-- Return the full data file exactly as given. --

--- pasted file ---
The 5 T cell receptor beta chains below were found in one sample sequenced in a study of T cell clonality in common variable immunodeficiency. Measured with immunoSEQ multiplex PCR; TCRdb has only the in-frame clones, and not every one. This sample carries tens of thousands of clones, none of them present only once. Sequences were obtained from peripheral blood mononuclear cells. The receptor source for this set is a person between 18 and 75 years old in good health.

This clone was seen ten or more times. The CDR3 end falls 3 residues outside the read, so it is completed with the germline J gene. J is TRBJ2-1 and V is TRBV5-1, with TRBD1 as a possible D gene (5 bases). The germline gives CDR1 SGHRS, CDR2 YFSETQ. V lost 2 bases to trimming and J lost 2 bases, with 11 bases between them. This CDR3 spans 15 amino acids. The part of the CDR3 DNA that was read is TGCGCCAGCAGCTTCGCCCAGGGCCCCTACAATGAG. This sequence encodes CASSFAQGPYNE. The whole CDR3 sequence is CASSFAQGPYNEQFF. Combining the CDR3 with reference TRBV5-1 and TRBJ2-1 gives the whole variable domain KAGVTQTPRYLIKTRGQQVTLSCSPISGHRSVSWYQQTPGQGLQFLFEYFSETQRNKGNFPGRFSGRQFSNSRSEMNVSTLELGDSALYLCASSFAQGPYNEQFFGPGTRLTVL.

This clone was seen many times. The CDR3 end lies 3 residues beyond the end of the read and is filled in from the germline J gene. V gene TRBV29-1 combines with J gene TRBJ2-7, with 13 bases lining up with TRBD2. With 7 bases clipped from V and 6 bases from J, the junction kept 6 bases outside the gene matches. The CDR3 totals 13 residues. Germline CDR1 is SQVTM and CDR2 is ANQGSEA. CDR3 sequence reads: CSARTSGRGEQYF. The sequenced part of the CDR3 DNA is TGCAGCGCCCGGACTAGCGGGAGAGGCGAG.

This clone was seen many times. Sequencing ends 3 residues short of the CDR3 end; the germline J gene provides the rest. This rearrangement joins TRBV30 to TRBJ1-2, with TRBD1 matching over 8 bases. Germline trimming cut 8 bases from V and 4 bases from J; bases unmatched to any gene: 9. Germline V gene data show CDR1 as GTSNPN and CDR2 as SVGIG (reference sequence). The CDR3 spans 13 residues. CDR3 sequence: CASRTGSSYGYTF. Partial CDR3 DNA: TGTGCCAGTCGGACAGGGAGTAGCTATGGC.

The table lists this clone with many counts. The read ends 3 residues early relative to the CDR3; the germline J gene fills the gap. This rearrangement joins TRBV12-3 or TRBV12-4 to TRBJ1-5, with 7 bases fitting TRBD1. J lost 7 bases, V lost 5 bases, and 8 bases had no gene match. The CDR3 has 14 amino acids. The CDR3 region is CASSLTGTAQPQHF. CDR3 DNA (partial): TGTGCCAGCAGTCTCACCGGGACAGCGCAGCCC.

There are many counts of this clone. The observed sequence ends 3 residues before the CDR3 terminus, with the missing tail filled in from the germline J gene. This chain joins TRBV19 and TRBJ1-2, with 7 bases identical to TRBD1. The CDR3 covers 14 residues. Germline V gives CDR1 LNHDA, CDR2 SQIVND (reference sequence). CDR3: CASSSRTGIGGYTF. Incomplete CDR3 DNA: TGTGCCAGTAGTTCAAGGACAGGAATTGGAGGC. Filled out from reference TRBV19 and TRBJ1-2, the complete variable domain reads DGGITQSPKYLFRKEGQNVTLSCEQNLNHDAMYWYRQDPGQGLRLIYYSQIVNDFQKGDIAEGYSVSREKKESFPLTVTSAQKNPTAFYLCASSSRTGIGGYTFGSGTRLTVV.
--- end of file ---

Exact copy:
The 5 T cell receptor beta chains below were found in one sample sequenced in a study of T cell clonality in common variable immunodeficiency. Measured with immunoSEQ multiplex PCR; TCRdb has only the in-frame clones, and not every one. This sample carries tens of thousands of clones, none of them present only once. Sequences were obtained from peripheral blood mononuclear cells. The receptor source for this set is a person between 18 and 75 years old in good health.

This clone was seen ten or more times. The CDR3 end falls 3 residues outside the read, so it is completed with the germline J gene. J is TRBJ2-1 and V is TRBV5-1, with TRBD1 as a possible D gene (5 bases). The germline gives CDR1 SGHRS, CDR2 YFSETQ. V lost 2 bases to trimming and J lost 2 bases, with 11 bases between them. This CDR3 spans 15 amino acids. The part of the CDR3 DNA that was read is TGCGCCAGCAGCTTCGCCCAGGGCCCCTACAATGAG. This sequence encodes CASSFAQGPYNE. The whole CDR3 sequence is CASSFAQGPYNEQFF. Combining the CDR3 with reference TRBV5-1 and TRBJ2-1 gives the whole variable domain KAGVTQTPRYLIKTRGQQVTLSCSPISGHRSVSWYQQTPGQGLQFLFEYFSETQRNKGNFPGRFSGRQFSNSRSEMNVSTLELGDSALYLCASSFAQGPYNEQFFGPGTRLTVL.

This clone was seen many times. The CDR3 end lies 3 residues beyond the end of the read and is filled in from the germline J gene. V gene TRBV29-1 combines with J gene TRBJ2-7, with 13 bases lining up with TRBD2. With 7 bases clipped from V and 6 bases from J, the junction kept 6 bases outside the gene matches. The CDR3 totals 13 residues. Germline CDR1 is SQVTM and CDR2 is ANQGSEA. CDR3 sequence reads: CSARTSGRGEQYF. The sequenced part of the CDR3 DNA is TGCAGCGCCCGGACTAGCGGGAGAGGCGAG.

This clone was seen many times. Sequencing ends 3 residues short of the CDR3 end; the germline J gene provides the rest. This rearrangement joins TRBV30 to TRBJ1-2, with TRBD1 matching over 8 bases. Germline trimming cut 8 bases from V and 4 bases from J; bases unmatched to any gene: 9. Germline V gene data show CDR1 as GTSNPN and CDR2 as SVGIG (reference sequence). The CDR3 spans 13 residues. CDR3 sequence: CASRTGSSYGYTF. Partial CDR3 DNA: TGTGCCAGTCGGACAGGGAGTAGCTATGGC.

The table lists this clone with many counts. The read ends 3 residues early relative to the CDR3; the germline J gene fills the gap. This rearrangement joins TRBV12-3 or TRBV12-4 to TRBJ1-5, with 7 bases fitting TRBD1. J lost 7 bases, V lost 5 bases, and 8 bases had no gene match. The CDR3 has 14 amino acids. The CDR3 region is CASSLTGTAQPQHF. CDR3 DNA (partial): TGTGCCAGCAGTCTCACCGGGACAGCGCAGCCC.

There are many counts of this clone. The observed sequence ends 3 residues before the CDR3 terminus, with the missing tail filled in from the germline J gene. This chain joins TRBV19 and TRBJ1-2, with 7 bases identical to TRBD1. The CDR3 covers 14 residues. Germline V gives CDR1 LNHDA, CDR2 SQIVND (reference sequence). CDR3: CASSSRTGIGGYTF. Incomplete CDR3 DNA: TGTGCCAGTAGTTCAAGGACAGGAATTGGAGGC. Filled out from reference TRBV19 and TRBJ1-2, the complete variable domain reads DGGITQSPKYLFRKEGQNVTLSCEQNLNHDAMYWYRQDPGQGLRLIYYSQIVNDFQKGDIAEGYSVSREKKESFPLTVTSAQKNPTAFYLCASSSRTGIGGYTFGSGTRLTVV.